Can Micro-Influencers Sell Books? - Andrew Crofts

“How do you market a book successfully?” is quite possibly the hardest question to answer in publishing. I would say that it is actually harder than “how do you write a book?”.

In most cases the problem is a lack of decent marketing budgets within publishers. If they have high-profile, brand-name authors, who are already bringing in a steady cash flow, there are several avenues that they can go down in order to create awareness and bring in the sales. For the majority of books, however, there is only really the time and money for a bit of light pr and then it is up to the authors to make themselves famous and their books attractive.

Suppose, for a moment, however, that you have ghost-written a novel for an author and that author decides that they are willing to put a great deal of money and effort into the marketing? Where should you advise them to direct their funds in order to be most effective?

That is the situation that I found myself in this month. The book in question is best categorised as an “ideas-based thriller”, a sort of “Dan Brown meets Paulo Coelho” situation, a page-turner that asks how to save mankind from self-destructing within the next few generations.

All books ultimately need good word-of-mouth, so the question seems to be how to direct the funds most effectively in order to get people talking about the questions raised in the book and recommending other people to read it.

We decided, after much discussion with the publisher and a variety of publishing pr companies, that there is a limited amount that can be done with traditional pr when it comes to fiction from a first time author – particularly one who is not native to this country. We also understand that even a budget as large as this one would be eaten up very fast with traditional above-the-line advertising. Posters on railways stations may be good for recognisable publishing stars who already have dedicated fan bases, but once the posters come down and the money is spent what happens then?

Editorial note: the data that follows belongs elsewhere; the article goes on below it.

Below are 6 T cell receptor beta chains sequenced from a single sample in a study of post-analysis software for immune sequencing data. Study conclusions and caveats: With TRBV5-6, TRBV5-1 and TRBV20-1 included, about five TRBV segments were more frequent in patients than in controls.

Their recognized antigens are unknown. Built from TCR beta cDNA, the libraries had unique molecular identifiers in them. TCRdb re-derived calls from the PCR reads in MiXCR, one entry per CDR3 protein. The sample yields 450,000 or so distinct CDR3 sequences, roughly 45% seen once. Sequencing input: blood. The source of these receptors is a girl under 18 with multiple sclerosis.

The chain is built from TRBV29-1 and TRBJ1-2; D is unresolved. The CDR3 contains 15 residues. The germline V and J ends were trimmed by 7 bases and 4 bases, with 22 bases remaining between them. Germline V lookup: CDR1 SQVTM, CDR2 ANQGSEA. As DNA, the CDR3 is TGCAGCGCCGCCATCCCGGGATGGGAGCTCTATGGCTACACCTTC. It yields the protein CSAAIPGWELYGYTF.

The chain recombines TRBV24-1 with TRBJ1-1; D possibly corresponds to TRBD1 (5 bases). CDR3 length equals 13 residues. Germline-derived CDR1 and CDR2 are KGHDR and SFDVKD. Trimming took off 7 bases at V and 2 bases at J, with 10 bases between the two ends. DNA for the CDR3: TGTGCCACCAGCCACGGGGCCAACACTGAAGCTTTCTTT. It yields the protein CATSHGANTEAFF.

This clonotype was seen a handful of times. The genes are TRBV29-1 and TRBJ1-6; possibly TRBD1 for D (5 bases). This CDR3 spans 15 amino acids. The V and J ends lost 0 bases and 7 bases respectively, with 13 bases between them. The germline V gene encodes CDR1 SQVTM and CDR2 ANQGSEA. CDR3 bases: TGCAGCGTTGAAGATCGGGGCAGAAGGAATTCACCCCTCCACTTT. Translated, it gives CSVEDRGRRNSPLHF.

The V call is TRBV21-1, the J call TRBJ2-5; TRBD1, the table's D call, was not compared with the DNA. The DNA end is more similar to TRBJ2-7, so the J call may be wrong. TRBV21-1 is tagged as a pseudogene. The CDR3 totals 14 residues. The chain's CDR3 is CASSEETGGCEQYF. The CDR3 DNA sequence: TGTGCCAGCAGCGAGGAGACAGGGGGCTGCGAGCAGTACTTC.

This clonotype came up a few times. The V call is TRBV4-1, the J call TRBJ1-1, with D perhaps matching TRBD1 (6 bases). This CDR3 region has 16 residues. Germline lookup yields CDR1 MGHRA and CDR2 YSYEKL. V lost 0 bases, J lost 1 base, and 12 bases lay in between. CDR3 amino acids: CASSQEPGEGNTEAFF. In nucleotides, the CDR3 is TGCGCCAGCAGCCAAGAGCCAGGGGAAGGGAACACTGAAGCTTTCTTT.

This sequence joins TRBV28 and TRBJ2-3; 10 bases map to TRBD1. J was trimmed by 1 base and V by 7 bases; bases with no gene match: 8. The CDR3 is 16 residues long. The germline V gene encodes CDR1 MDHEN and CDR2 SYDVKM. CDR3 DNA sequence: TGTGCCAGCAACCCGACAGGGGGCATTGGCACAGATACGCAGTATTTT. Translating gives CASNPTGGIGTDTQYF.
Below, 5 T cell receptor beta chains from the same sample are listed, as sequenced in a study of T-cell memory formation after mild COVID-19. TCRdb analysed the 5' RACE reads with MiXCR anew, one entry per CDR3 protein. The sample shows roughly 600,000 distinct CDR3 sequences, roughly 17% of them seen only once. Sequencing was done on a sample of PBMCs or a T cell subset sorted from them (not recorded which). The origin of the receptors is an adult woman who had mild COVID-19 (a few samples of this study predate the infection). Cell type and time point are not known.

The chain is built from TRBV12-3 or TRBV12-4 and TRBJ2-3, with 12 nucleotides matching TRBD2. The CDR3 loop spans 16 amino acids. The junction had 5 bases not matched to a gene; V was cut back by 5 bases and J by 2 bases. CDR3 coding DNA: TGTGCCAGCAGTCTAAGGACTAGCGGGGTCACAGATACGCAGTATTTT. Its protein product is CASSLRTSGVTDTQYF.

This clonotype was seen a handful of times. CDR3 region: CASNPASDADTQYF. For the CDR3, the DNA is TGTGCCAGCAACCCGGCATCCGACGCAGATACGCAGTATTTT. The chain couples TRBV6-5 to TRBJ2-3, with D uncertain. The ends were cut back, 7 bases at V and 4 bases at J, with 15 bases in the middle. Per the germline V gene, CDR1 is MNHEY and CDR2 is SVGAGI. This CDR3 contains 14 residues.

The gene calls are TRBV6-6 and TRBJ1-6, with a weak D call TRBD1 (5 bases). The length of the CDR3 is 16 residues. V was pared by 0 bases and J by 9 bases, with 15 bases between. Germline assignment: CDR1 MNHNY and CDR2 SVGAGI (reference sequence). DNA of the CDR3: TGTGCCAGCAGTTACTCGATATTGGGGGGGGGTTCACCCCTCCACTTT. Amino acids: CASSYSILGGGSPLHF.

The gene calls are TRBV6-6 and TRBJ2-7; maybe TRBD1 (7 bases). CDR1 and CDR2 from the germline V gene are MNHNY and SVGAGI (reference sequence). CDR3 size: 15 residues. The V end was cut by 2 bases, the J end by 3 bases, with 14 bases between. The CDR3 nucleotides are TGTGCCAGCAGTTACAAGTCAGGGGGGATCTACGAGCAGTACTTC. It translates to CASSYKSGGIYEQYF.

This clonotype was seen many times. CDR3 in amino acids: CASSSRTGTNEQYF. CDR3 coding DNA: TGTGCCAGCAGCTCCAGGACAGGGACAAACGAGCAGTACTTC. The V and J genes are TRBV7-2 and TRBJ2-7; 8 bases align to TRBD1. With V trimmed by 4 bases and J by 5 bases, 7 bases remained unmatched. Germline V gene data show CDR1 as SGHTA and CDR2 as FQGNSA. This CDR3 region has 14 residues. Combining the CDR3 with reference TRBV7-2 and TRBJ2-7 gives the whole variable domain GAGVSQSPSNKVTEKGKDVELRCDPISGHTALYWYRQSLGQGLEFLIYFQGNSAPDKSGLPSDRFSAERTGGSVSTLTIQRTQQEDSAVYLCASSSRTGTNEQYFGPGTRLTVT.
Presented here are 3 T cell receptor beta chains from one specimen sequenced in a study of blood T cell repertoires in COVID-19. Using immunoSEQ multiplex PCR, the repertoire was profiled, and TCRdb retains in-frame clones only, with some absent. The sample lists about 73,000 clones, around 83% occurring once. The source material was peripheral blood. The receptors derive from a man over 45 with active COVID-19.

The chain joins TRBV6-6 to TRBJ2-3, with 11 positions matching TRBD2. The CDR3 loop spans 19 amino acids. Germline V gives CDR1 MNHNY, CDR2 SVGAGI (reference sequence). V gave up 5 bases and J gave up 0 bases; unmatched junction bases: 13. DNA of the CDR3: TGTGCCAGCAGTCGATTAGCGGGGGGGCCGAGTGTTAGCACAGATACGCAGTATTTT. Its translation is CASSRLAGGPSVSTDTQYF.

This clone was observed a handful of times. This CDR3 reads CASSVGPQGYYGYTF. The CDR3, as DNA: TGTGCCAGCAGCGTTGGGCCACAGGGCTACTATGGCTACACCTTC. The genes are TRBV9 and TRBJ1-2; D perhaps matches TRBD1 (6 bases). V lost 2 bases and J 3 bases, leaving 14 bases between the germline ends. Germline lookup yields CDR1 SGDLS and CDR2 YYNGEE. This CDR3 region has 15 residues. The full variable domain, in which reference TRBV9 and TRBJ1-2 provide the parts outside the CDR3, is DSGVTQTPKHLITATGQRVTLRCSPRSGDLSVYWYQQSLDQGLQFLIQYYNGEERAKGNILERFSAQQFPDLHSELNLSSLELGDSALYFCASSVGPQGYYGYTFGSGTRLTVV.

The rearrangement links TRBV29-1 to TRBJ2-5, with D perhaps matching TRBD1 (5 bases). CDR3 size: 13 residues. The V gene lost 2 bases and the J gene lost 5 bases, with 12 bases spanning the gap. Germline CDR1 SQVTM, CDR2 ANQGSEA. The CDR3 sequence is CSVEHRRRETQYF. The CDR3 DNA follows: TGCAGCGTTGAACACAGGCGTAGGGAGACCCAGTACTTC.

We decided that we would investigate the world of digital advertising via micro-influencers. I mean, if they are powerful enough to propel Trump into the White House and make Nigel Farage a credible public figure they should be able to get the ideas from this book out into the world with ease. Right?

So now we are at the stage of talking to digital advertising agencies and trying to get our heads around this new, mysterious and potentially sinister world of “influencers” and jolly fascinating it is too.

I will keep you posted on our adventures as they develop.        


Griselda Heppel said…
This is fascinating. As you say, marketing is key, but what's the most effective way to do it? Even with a large budget (which is excellent news for your client) your problems aren't over because it could so easily be squandered. Please do keep us up to date with how you get on in the world of digital influencers. Though if your client's book soars up the lists, we'll know it's working!
Enid Richemont said…
Both sinister and fascinating. Will await reports from you.
Umberto Tosi said…
Fascinating post. Consider yourself an agent about to infiltrate the dark side of promo. I could have used your intel when I ghosted a couple of high-profile books years ago and naively trusted promotion to our big-name publishers. I believe micro-influencers are only one leg on the stool of cyberpromotion, BTW, another is data analytics funded dark money political donors. If you want tips on how Trump was put in the White House, best call Vladimir Putin. Thanks for a thought-provoking post! Good luck!

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